Walking Guide

Go Nuts for Nut Butters!

Peanut butter may be a household staple, but spreads made from other nuts and seeds can add nutrients and variety to your diet.

Peanut butter has that ideal balance between sweet and salty, making it the perfect companion for everything from whole grain toast to celery sticks. And it's an inexpensive source of protein and good-for-you monounsaturated fats. Generations of kids have gotten through the school day fueled by peanut-butter sandwiches and a carton of milk—you were probably one of them!

But did you know that there's more to nut butters than just plain peanut butter? How about spreads made from almonds, cashews, and even seeds like sunflower? As an alternative to the old standby, consider these other products most easily found in gourmet, natural and/or organic grocery stores.
Almond butter
Like peanuts, almonds are a source of monounsaturated fats.

Cashew, pistachio or hazelnut butter
Like the nuts themselves, these butters are rich and slightly sweet. They make good additions to Indian curries or Mediterranean dishes.

Macadamia nut butter
Also rich and sweet, this type of nut butter is typically used with chocolate or fruit spreads, in desserts, or sweet snacks.

Seed butters
Pumpkin and sunflower seeds can be ground into a smooth paste and used like nut butter; both contain beneficial nutrients like zinc, iron and potassium. Tahini, made of ground sesame seeds, is a common ingredient in Mediterranean cuisine.

As a kid, I was fanatically devoted to one—and only one—national peanut butter brand. As an adult, I’ve come to love the pure, unadulterated taste of natural nut butter. If taste alone isn’t enough to make you go au naturel, then consider the ingredients list: One major brand contains peanuts and sugar, plus small amounts of molasses, hydrogenated vegetable oils (i.e. trans fats), preservatives and salt. On the natural PB jar label? Peanuts and salt. Better yet, the fresh-ground version I buy at our local deli contains just dry-roasted peanuts. Buyer beware: Even jars labeled "natural" may contain added sugar and oil since the labeling term isn't regulated, so always read labels to see what you're really getting.

The flipside, ironically, is that truly natural butters are more expensive than most mainstream brands that contain additional ingredients (sweeteners, oils, etc). If you can find fresh-ground or grind-your-own nut butters (natural foods grocers carry them), you’ll find that the price per pound is somewhere in between major brands and natural, minimal-ingredient butters.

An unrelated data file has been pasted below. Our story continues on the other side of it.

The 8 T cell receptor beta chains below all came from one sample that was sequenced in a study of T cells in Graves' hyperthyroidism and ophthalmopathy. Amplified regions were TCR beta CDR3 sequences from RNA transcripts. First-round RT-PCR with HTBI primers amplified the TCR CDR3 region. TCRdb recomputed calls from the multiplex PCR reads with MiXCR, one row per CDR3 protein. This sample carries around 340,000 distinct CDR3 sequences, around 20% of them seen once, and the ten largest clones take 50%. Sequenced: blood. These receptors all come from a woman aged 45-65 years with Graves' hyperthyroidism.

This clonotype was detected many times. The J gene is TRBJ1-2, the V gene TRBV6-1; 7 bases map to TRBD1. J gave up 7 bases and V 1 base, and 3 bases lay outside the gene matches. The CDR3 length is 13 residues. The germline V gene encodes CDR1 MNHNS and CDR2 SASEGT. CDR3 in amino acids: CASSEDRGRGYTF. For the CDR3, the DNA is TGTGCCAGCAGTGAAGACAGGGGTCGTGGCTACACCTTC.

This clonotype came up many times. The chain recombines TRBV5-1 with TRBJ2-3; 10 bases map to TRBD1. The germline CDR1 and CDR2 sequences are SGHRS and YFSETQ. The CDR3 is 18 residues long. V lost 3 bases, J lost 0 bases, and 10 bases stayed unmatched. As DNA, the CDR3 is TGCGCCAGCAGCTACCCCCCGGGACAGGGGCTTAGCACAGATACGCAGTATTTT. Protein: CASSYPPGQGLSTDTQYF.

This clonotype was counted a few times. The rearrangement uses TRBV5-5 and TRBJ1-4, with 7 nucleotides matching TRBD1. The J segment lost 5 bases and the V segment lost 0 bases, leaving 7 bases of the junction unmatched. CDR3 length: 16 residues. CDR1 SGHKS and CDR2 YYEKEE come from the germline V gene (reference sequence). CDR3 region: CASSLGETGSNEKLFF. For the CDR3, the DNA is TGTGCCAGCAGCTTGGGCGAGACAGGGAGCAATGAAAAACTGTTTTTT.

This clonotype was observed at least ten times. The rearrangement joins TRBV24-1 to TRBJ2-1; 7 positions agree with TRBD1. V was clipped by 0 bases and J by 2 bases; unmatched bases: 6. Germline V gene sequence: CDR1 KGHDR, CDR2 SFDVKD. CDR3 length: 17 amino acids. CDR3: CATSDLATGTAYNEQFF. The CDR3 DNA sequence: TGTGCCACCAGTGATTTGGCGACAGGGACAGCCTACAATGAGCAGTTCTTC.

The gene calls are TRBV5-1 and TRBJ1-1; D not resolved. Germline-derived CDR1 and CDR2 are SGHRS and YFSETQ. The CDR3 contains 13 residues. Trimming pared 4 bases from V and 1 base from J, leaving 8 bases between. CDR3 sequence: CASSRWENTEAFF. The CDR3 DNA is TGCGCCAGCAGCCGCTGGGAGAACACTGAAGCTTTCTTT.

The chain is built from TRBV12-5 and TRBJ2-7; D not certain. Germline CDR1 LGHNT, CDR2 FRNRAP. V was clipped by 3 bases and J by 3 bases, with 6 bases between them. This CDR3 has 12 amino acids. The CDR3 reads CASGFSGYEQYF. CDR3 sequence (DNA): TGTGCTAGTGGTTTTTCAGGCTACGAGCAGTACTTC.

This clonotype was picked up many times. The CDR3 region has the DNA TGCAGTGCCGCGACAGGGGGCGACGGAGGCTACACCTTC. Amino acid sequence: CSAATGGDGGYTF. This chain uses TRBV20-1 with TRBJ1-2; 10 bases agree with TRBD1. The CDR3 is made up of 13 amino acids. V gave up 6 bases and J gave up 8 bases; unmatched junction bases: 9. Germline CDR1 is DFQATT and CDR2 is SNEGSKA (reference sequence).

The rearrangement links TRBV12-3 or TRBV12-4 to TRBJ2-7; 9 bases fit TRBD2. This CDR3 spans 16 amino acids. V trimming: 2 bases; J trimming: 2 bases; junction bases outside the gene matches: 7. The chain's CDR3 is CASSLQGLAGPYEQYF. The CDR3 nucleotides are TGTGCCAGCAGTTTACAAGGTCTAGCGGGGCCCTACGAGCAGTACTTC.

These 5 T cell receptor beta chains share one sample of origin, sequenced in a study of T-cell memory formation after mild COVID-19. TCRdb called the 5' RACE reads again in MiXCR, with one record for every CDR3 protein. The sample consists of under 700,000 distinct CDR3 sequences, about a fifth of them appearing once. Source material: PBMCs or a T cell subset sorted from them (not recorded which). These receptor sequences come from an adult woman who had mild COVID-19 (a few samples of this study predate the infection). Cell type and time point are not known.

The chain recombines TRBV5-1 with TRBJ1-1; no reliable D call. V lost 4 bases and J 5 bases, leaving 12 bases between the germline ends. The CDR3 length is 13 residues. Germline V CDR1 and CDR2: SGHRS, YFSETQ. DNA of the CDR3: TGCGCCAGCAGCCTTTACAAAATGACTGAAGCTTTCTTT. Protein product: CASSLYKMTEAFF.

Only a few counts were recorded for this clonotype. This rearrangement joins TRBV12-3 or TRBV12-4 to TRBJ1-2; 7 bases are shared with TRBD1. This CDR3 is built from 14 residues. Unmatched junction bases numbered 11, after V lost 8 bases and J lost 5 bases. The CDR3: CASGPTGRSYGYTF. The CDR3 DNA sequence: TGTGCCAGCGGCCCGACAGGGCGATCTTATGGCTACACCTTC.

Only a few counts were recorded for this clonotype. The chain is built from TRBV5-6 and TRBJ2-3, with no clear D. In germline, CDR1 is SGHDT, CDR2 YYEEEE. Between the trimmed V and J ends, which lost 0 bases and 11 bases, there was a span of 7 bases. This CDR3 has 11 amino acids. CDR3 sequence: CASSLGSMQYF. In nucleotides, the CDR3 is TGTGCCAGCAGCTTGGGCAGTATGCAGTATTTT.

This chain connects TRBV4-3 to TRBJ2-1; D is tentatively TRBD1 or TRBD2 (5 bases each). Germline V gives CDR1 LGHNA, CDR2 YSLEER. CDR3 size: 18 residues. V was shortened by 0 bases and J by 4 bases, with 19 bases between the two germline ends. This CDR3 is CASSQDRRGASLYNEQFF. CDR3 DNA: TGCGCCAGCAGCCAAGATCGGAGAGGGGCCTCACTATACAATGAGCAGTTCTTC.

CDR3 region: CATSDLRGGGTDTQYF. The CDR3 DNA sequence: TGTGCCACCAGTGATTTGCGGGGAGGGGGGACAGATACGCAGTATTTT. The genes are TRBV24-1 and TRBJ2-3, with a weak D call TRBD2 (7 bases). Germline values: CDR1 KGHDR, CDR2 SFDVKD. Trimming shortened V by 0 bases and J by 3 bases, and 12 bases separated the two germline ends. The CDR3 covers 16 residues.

If you really want to cut the cost of buying nut or seed butter by the jar, consider making your own at home!
Homemade Nut Butter Recipe:
Preheat oven to 350 degrees. Spread 2 cups of nuts or seeds (your choice) on a rimmed baking sheet and toast in the oven for about 5 minutes, stirring often to prevent burning, until nuts are fragrant. Cool slightly, then place the nuts or seeds into a food processor fitted with the metal blade and process until a smooth paste forms. Add 1/4 teaspoon of salt per cup of nuts or seeds if you’d like (this enhances the flavor; omit if you’re watching your salt intake). Kept in an air-tight container in the fridge, your homemade butter will last for weeks!

Nutrition and Serving Sizes
Thanks to their healthy fats, all nut and seed butters are high in fat and calories. Regardless of nut variety (peanut, hazelnut, almond) and type (natural or regular), one 2-tablespoon serving has about 200 calories, 15% of your RDA for protein, and about a quarter of your daily allowance for fat. Watch your portions to keep your calories in check!

Type of Nut Butter (2 Tbs.) Calories Fat Protein Carbs
Peanut, no sugar added  190-210  16-17 g  7-8 g  6-7 g
Peanut, sugar added  190  16-17 g  7 g  6-7 g
Almond  190-200  18-19 g  5-7 g  6-7 g
Cashew  160-190  14-16 g  4-6 g  8-10 g
Hazelnut  180  17 g  4 g  5 g
Hemp  180  13 g  9 g  4 g
Macadamia  230  24 g  2 g  4 g
Pistachio  180-190  13-15 g  6-7 g  9-10 g
Pumpkin seed  160  13 g  10 g  4 g
Sesame tahini  190  17 g  6 g  7 g
Sunflower seed  180-220  12-20 g  6-9 g  5-9 g


Be sure to read labels to find the nutrition profile that fits your needs, especially if you eat a low-sugar or low-sodium diet.

New Ways to Enjoy Nut Butters